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Ennis marries Alma in December, and she is pregnant by January. They name their daughter Alma Jr. Ennis works a series of ranch jobs, frequently moving his wife and daughter. After four summers away from the mountain, Ennis receives a telegram from Jack, postmarked from Texas. Jack says he has heard Ennis is in Riverton, and that he would be passing through and wanted to come say hello. Ennis replies, “you bet.”
After leaving the mountain, Ennis carries on with life just as planned: he has a wife, two children, and a variety of ranching jobs. This seems to be the only way of life available to Ennis. When Jack sends word that he’ll be in town, Ennis jumps at the chance to see his old lover. Even though he has been somewhat fulfilled by Alma, Alma Jr., and Francine, Jack is the only person who has ever truly made Ennis happy.
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When Jack comes into town, Ennis is nervous and puts on his best clothes. When Jack arrives, the men embrace, and before they know what is happening, they are kissing passionately. Alma, standing in the doorway, sees the whole encounter. When Ennis finally turns to see her there, he makes no explanation, simply introducing her to Jack. Within twenty minutes, the two men find themselves in a local motel, where they spend the night together.
Jack and Ennis waste no time having a passionate and intimate reunion. Though Ennis has felt secure in his family life for the past four years, seeing Jack makes him realize how much he has missed the passion that they shared on the mountain. Ennis knows Alma has seen him kiss Jack, but he does not attempt to make up an excuse, suggesting he feels little emotional responsibility to his wife. It is this moment that is the beginning of the end for Alma and Ennis’s marriage, and it also marks the beginning of a 16-year sporadic affair between Jack and Ennis.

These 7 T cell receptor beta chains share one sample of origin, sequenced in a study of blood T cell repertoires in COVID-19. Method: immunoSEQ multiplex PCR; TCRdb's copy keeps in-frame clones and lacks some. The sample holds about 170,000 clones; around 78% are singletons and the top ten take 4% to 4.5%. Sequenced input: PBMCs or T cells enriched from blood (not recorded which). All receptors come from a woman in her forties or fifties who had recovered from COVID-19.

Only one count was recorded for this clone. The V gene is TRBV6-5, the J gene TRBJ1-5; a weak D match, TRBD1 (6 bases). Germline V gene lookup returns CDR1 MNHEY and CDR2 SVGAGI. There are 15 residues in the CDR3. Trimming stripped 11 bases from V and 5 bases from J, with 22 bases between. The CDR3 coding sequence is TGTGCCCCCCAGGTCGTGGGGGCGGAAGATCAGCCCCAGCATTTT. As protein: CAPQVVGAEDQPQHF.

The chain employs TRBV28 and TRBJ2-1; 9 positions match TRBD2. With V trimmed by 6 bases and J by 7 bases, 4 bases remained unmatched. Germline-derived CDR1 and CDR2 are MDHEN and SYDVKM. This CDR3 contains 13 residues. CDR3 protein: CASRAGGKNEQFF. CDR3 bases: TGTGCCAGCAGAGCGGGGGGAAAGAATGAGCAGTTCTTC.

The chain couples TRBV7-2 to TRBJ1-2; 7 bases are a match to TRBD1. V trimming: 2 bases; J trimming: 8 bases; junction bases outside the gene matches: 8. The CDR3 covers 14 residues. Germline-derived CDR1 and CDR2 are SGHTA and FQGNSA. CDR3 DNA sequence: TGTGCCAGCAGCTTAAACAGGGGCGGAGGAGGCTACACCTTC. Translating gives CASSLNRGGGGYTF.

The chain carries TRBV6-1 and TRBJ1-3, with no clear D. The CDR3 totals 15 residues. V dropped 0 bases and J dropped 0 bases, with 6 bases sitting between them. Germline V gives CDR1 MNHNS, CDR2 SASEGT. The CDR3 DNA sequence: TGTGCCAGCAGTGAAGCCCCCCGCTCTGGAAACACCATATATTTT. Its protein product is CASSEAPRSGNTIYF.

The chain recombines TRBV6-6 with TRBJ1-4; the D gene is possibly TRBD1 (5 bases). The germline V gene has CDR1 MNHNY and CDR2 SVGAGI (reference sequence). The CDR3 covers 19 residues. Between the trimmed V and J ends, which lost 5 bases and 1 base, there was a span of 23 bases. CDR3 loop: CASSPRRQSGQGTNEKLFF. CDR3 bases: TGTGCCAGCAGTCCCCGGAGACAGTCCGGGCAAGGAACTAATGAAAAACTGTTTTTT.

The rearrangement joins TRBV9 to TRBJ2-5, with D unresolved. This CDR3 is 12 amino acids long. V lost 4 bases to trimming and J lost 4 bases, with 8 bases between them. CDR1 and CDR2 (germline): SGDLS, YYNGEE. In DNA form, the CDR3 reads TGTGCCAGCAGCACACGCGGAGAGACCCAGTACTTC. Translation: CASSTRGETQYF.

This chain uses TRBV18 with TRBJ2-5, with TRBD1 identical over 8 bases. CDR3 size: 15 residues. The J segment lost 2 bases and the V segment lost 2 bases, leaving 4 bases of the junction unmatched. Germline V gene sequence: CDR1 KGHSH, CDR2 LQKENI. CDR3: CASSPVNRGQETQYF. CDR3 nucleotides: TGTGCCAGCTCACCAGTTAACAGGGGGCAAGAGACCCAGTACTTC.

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The men catch up regarding the last four years. Jack had moved to Texas and married a wealthy woman, Lureen, whose father owned a farm machinery business. He competed in some rodeos, but had to quit due to injuries. Jack wants to find a way for them to see each other more often, but Ennis points out that he has responsibilities: to his work, to his daughter, to Alma. Further, he’s scared that if the wrong people find out about their homosexual relationship, they’ll be beaten, or even murdered. Jack declines to tell Ennis that Joe Aguirre revealed to him that he knew about their relationship, and refused to hire him for the following summer on Brokeback Mountain.
Both Jack and Ennis have spent the last four years doing what society has told them men their age should do: find a woman, get married, have children, and get a job. Yet their passionate reunion shows them that something has been missing from their lives: passion, and arguably love. Their time together is bittersweet because they know it’s fleeting. They both have responsibilities at home, and to be together in any official capacity would mean bearing the stigma associated with being gay in rural Wyoming. It could even get them killed.